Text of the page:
In major reshuffle, Jordan PM moves to push IMF-led economic reforms

Jordan's debt level has spiraled to around $40 billion, driven in part by government moves this year to raise the salaries of teachers and army retirees at a time of falling state revenues.

By REUTERS
November 7, 2019 16:59
1 minute read.
A protester holds up a Jordanian national flag during a protest in Amman, Jordan June 4, 2018.

A protester holds up a Jordanian national flag during a protest in Amman, Jordan June 4, 2018.. (photo credit: MOHAMMAD HAMED / REUTERS)

AMMAN - Jordan's Prime Minister reshuffled a large part of his cabinet on Thursday, appointing a former palace advisor as finance minister as he pursues efforts to slash the country's debt pile under a tough economic reform program.

The reshuffle was Omar al Razzaz's fourth since taking office almost a year and a half ago. It affected 11 ministries in all but left other key incumbents, notably the foreign affairs and interior ministers, unchanged.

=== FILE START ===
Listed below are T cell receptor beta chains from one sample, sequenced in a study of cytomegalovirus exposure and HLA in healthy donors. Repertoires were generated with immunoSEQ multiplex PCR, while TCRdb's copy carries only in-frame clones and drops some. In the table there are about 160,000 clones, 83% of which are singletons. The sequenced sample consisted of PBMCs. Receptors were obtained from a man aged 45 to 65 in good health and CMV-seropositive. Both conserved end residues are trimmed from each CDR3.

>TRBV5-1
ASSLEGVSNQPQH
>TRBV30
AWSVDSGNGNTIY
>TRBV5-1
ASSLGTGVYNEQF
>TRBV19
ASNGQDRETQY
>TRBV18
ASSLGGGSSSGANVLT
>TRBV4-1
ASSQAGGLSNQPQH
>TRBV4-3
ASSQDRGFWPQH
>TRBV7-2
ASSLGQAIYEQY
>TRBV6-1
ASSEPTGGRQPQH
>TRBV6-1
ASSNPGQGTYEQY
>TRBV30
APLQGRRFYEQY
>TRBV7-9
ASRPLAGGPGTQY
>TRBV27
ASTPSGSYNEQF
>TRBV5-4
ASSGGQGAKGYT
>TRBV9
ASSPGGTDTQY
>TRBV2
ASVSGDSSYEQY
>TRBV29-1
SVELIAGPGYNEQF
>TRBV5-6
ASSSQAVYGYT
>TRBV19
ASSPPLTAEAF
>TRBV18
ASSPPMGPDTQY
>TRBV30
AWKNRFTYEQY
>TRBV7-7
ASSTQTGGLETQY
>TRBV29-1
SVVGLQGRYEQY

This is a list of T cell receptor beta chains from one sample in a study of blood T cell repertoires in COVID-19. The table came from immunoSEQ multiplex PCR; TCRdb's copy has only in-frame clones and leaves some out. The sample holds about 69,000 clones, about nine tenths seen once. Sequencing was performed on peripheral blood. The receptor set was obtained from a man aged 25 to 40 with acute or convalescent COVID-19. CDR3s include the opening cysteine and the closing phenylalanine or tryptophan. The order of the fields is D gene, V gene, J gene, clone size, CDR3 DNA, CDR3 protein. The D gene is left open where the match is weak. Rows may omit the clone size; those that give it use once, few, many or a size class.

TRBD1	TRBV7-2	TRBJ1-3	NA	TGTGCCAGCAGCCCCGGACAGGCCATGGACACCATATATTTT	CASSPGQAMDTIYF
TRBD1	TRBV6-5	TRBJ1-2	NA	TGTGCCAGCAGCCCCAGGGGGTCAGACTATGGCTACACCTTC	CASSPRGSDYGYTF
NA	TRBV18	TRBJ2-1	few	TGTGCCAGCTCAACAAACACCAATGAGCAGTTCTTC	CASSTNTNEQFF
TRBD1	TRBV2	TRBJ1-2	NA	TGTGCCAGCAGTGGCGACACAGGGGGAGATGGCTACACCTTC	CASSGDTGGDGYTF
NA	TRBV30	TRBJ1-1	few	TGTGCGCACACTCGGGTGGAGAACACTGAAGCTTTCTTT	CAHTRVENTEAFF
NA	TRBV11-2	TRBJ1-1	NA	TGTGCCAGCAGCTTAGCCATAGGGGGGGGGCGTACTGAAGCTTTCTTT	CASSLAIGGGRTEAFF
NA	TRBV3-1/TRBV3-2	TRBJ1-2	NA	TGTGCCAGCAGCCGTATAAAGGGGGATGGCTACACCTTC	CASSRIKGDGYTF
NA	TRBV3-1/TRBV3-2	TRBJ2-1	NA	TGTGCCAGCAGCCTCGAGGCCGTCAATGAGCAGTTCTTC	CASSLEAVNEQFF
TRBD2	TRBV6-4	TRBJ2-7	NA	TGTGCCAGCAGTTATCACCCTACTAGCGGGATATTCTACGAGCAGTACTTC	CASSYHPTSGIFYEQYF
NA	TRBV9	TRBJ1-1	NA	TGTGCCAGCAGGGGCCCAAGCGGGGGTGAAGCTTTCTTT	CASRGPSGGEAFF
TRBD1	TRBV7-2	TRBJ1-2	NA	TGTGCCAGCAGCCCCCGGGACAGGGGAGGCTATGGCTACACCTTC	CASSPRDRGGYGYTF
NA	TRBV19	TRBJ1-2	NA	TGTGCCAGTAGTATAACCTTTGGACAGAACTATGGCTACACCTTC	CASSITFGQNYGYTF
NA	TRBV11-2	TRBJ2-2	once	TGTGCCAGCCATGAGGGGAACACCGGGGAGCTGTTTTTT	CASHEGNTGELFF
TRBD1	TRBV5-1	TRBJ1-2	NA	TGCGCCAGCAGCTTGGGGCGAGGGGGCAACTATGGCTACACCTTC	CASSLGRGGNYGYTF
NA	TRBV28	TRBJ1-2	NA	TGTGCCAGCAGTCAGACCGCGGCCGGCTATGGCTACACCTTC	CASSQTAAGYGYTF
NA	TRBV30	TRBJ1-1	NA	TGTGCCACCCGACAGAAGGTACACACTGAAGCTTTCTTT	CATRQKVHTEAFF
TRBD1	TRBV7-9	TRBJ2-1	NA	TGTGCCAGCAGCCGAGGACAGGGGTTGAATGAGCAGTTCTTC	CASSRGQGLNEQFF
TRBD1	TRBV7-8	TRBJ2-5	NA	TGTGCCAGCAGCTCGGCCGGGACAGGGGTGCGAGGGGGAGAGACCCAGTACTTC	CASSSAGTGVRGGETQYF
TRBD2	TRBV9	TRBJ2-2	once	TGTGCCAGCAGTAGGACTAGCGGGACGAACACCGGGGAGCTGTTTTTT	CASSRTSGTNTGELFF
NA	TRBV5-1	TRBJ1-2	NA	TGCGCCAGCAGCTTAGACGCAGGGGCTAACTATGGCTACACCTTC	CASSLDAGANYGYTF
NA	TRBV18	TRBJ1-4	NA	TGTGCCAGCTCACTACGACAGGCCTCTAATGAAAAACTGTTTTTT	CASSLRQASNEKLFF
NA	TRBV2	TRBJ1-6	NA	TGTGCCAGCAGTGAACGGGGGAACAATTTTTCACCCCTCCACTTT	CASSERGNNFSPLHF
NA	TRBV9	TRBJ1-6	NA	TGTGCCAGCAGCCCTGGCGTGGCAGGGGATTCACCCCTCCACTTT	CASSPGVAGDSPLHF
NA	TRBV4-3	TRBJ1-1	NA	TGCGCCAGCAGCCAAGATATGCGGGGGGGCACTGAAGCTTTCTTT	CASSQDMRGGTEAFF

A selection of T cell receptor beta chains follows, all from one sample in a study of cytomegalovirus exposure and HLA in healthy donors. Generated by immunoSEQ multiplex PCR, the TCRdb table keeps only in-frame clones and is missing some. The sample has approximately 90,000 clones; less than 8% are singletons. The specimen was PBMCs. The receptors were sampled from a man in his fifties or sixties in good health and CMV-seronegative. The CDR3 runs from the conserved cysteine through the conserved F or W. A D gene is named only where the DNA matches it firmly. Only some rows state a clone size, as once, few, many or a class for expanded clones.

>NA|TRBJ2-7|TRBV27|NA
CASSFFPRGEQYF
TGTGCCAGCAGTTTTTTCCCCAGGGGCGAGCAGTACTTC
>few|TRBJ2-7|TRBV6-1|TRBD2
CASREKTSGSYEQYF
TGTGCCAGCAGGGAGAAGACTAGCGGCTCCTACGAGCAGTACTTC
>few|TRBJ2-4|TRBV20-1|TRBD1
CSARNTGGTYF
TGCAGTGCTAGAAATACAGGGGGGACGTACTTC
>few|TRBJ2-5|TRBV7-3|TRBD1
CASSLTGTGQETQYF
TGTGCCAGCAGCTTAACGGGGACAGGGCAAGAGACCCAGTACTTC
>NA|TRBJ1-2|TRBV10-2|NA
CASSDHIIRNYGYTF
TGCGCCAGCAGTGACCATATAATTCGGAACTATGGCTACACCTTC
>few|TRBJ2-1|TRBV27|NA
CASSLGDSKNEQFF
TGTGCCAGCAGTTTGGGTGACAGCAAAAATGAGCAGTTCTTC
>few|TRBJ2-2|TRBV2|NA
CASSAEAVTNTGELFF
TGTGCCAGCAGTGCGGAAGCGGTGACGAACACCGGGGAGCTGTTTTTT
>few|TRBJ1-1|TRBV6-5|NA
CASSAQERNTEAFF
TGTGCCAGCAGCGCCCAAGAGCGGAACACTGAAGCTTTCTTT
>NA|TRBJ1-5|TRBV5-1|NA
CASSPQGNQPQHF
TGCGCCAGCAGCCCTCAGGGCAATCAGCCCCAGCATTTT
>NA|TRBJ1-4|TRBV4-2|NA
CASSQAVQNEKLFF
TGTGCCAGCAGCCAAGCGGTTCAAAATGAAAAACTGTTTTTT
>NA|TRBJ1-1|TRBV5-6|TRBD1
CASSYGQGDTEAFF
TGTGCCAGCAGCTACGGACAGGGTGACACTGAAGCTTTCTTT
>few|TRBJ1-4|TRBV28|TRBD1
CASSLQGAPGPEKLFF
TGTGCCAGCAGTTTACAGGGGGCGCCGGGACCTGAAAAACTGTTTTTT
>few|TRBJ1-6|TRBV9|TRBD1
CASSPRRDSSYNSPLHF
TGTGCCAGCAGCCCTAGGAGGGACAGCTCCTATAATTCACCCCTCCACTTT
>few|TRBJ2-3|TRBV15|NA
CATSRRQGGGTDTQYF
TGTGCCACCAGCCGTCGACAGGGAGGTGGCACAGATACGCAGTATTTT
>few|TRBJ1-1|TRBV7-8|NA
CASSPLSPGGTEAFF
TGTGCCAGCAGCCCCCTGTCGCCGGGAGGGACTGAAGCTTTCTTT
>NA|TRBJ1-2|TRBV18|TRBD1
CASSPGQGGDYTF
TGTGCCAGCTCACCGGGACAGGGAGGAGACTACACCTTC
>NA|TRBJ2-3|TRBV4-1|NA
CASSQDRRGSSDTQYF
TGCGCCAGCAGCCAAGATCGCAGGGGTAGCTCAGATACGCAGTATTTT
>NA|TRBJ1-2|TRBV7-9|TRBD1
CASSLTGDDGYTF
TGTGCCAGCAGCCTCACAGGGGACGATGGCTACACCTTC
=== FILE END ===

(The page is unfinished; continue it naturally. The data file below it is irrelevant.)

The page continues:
As finance minister he brought in Mohammad Al Ississ, a Harvard-educated economist and former palace advisor, in place of Ezzedin Kanakriyah.

Al Ississ, who had been serving as planning minister, will lead a team overseeing the economic program that Jordan agreed with the International Monetary Fund in 2016 and has since been slow in implementing.

It covers long-delayed structural reforms and will seek to cut public debt to 77 percent of GDP by 2021 from 94 percent now.

Al Ississ will also oversee completion of the 2020 budget, which officials expect will involve significant spending cuts.

Jordan's debt level has spiraled to around $40 billion, driven in part by government moves this year to raise the salaries of teachers and army retirees at a time of falling state revenues.

Officials have said Jordan is expected to ask the IMF for more time to implement the reform program, which last year triggered the biggest demonstrations in years when tax hikes pushed by the IMF came into effect.

King Abdullah appointed Razzaz in summer 2018 with a brief to defuse the protests, and the prime minister has sought to revive confidence in a country where many blame successive governments for failing to deliver on pledges to revive economic growth - stuck at around 2 percent - cut waste and curb corruption.

The economy has also been hit by conflict in the Middle East, which has weighed on investor sentiment.


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